This week's proposals by the Obama administration to deal with the persistent economic crisis will be, as with previous plans that involved trillions of taxpayer dollars, little more than salt in the wounds. Once again the strategy is to stimulate the economy by funding projects and tax cuts while ignoring the root cause of the problem: a housing foreclosure meltdown that has chilled the spending of a majority of American consumers.
With 11 million homeowners underwater on their mortgages and 3 million more already foreclosed, we have to assume, given the average household size, that some 40 million Americans are feeling mighty strapped. The numbers grow to an overwhelming majority when you take into account the distress of all homeowners, who have watched the value of the family nest egg dwindle even if they substantially paid down or paid off their mortgage debt. And this very widespread feeling of being suddenly much poorer is a nationwide scourge that has dramatically cut the appetite for consumption that drives the economy.
That fact is recognized even by the very business people who are supposed to be inspired to new investment and hiring by Barack Obama's proposal on Wednesday of an accelerated tax break on business investments. As William Dunkelberg, chief economist for the National Federation of Independent Business, told The Wall Street Journal, "If you give a small business guy $20,000 he'll say, 'I could buy a delivery truck but I have nobody to deliver to.'" Although Dunkelberg's members would be happy with a tax cut, he said the most important help would be to "finally address the most important person in the economy -- the consumer."
The anger of wannabe consumers who no longer feel they have the wherewithal to feed that most important of American passions is what is fueling the widespread rage against elected officials. The Democrats, being the party in power, are the most popular target, but they are in deep denial when they blame their pending electoral plight on the demagoguery of their Republican opponents.
Of course the Republicans and their deep-pocket sponsors are being outrageous hypocrites when they blame others for the horrid consequences of their decades of lobbying for radical financial deregulation. Ever since the "Reagan Revolution," their mantra has been "get government off the back of big business," and once that was accomplished and Wall Street crumbled under the weight of its own greed they supported George W. Bush in bailing out the knaves.
But the fault is clearly bipartisan. It was Bill Clinton who signed off on the radical deregulation legislation, and it is Obama who continued Bush's practice of bailing out the bankers while ignoring the anguish their toxic mortgage packages caused the rest of us. That is why the Fed has gifted the banks with interest-free money to finance their new acquisitions while making them whole again by purchasing more than $2 trillion in toxic mortgage-backed securities and other dubious assets. Not surpassingly the bankers pocketed that enormous gift from the taxpayers but did precious little in return by way of lending and investment that would bring down unemployment.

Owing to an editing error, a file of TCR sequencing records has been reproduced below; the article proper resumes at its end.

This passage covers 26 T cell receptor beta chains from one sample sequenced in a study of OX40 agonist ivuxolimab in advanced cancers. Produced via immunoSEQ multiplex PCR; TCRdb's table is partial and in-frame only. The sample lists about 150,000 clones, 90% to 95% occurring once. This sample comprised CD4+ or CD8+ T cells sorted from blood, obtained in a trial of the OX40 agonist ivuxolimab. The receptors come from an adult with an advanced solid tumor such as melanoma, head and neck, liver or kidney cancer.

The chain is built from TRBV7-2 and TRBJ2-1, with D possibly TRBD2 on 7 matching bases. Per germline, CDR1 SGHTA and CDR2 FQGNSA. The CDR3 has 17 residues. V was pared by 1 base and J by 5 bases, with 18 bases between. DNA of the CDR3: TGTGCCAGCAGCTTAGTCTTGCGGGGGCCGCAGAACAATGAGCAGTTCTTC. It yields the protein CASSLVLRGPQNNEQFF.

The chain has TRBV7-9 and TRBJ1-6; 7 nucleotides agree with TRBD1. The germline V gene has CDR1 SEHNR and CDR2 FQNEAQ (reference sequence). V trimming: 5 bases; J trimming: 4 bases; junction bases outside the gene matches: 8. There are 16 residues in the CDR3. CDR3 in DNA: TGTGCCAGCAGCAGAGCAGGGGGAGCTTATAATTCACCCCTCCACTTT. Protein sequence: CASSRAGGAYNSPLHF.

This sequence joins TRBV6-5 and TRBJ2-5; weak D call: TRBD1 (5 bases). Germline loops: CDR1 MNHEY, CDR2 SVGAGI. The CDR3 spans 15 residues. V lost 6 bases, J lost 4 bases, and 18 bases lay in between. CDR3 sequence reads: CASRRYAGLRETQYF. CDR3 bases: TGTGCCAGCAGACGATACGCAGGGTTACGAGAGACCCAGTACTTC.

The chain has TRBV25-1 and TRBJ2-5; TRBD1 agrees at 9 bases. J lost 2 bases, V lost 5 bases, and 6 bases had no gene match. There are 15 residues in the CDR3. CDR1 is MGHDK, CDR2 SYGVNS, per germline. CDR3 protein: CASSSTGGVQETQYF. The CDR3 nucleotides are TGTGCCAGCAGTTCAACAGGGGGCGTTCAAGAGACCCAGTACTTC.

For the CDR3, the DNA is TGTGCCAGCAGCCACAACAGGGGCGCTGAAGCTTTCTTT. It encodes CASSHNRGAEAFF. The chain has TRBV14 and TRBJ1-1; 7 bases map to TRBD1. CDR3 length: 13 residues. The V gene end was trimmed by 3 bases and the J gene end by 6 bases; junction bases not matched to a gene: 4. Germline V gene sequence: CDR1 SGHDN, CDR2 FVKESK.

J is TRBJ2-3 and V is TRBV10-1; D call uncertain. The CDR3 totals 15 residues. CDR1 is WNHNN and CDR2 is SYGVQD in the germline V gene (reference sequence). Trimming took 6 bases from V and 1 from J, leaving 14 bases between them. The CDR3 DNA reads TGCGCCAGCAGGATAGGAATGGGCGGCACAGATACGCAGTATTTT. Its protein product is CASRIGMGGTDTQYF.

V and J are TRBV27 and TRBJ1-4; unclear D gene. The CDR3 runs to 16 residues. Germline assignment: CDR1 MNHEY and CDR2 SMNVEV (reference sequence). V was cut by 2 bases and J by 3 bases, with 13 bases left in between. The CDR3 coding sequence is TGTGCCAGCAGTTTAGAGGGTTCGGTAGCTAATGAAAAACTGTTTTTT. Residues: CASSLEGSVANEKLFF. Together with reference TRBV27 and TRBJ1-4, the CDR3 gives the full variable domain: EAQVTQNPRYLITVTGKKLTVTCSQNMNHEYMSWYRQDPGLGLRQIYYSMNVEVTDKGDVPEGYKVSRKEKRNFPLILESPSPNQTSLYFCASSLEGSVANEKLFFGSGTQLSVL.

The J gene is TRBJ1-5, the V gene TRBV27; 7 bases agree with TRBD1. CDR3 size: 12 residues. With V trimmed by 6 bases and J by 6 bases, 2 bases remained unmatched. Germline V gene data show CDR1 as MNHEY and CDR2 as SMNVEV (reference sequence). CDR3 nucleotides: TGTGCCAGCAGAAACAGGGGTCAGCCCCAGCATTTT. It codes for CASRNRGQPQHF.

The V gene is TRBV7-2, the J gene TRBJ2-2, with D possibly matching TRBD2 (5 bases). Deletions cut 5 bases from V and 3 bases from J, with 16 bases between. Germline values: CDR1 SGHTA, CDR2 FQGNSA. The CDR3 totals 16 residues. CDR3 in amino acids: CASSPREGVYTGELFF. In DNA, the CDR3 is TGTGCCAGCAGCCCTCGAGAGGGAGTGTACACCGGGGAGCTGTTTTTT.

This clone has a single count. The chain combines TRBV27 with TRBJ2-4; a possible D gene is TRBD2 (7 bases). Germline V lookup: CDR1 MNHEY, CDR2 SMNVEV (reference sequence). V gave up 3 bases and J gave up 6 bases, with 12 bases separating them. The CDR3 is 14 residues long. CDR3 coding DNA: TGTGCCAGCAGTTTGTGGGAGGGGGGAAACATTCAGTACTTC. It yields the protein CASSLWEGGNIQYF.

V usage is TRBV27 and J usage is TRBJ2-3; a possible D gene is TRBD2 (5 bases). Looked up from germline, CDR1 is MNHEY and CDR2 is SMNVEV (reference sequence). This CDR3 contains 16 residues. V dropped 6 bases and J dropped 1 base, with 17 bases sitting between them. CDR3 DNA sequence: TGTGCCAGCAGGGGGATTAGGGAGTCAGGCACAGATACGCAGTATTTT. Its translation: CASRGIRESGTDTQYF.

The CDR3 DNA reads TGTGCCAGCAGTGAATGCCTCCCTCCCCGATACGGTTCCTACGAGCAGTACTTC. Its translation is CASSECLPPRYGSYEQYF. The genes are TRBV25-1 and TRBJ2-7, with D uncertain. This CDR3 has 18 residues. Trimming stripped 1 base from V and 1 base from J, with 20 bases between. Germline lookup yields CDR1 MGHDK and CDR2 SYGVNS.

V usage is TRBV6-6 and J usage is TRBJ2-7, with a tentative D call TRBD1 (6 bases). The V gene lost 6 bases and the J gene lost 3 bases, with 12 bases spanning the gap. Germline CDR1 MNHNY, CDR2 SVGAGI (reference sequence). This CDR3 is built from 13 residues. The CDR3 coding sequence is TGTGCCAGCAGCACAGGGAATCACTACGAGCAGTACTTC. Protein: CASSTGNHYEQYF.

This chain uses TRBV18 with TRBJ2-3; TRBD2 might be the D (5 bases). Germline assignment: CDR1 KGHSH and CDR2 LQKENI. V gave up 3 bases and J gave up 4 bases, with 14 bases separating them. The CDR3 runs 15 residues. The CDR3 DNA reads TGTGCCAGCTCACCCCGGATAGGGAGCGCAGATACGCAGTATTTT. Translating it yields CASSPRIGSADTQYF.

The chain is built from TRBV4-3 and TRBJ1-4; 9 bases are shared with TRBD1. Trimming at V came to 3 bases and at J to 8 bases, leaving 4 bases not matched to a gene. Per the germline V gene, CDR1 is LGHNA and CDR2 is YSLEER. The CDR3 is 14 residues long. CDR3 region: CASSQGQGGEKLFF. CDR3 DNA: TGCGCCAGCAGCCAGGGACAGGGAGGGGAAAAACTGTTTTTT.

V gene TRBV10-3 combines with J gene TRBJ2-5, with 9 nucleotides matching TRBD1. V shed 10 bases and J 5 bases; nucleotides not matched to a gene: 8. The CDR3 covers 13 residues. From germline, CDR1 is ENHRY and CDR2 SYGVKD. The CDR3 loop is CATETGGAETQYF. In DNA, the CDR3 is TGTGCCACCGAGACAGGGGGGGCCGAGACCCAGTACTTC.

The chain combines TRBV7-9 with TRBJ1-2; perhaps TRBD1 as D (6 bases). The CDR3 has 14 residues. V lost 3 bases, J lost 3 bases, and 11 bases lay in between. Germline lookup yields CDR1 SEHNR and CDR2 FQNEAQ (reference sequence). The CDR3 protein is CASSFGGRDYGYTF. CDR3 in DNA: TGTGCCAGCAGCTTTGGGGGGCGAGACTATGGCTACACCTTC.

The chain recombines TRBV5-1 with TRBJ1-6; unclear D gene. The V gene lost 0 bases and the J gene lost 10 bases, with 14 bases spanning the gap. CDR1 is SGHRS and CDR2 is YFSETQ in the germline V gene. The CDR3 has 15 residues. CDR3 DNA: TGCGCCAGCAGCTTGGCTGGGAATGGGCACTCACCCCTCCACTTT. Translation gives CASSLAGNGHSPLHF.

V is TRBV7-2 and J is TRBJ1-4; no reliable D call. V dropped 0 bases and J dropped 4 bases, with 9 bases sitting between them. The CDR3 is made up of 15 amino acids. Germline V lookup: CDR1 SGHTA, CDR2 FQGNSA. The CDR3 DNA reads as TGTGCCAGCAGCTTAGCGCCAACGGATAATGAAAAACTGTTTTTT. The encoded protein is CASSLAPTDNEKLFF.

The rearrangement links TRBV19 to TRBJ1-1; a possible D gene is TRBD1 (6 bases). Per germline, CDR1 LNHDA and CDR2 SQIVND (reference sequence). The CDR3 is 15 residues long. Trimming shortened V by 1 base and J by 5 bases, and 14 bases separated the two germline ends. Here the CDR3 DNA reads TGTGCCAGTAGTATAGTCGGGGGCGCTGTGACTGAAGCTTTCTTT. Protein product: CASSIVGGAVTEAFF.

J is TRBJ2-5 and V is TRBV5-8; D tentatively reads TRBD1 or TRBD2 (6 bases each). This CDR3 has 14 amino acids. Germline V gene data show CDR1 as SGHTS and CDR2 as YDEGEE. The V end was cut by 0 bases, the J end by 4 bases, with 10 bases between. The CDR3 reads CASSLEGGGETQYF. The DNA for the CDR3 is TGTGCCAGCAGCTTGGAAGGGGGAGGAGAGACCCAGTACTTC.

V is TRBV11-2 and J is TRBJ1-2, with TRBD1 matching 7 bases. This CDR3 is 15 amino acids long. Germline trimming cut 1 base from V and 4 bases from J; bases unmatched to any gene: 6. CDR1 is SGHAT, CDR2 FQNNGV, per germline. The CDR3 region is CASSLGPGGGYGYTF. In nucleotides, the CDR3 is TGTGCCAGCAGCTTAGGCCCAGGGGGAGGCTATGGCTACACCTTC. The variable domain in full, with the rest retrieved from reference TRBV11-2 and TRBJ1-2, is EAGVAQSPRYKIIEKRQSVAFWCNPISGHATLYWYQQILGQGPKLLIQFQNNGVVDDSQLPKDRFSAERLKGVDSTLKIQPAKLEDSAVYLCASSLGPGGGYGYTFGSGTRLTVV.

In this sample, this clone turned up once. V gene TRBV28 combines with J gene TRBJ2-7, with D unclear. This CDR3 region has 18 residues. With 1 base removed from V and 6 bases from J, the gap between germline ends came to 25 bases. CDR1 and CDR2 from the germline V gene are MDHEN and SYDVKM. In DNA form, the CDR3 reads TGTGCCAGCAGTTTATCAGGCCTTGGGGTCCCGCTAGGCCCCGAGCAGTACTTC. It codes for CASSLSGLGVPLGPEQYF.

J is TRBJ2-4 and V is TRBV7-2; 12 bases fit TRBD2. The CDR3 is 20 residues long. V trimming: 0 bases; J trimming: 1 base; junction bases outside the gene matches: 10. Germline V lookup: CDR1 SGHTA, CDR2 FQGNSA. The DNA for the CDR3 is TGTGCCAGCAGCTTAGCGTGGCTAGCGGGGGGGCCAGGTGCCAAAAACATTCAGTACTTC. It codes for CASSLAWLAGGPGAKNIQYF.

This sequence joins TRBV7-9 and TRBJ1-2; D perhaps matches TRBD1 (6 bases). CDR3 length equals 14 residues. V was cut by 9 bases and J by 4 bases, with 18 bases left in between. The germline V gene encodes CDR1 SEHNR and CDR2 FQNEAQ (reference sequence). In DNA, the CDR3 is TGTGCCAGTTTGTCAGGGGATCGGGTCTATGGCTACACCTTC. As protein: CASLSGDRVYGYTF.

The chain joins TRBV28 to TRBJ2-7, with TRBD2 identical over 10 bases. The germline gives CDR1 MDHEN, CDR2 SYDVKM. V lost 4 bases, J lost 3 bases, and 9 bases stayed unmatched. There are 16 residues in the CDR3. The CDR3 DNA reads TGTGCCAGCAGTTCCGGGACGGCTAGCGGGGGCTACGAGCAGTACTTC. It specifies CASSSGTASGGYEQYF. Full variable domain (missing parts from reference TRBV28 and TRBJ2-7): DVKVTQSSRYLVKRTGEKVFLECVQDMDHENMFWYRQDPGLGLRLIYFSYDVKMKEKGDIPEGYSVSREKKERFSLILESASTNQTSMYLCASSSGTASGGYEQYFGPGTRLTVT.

Which brings us to the current disastrous moment. The president who inherited a deep recession that began 13 months before he took office is now viewed as a big "socialist" spender because he followed in Bush's footsteps, blackmailed by the notion that the entire system would go kaput if the bankers were not accommodated. The amount of money now available for him to spend without freaking everyone out about an increase in the debt is paltry. The commitment of $50 billion to a national infrastructure program to be phased in over the next decade would prove to be too little too late. It is chump change compared with the $350 billion in loans and guarantees to one bank alone, Citigroup, which still cannot stand steadily on its own feet.
There is only one course left for Obama, and it is to do now what he should have done at the start of his term: abandon the hope that banks will voluntarily aid desperate homeowners and instead push for new government regulations and changes in the bankruptcy law to force the banks to make deals to keep people in their homes. There is precious little else to talk about, for if the housing market -- the bedrock of not only the American dream but more important the financial security of a nation of consumers -- is not restored, we are in for one long, dreary period of economic stagnation at best, or a severe downturn and a society in dangerous turmoil.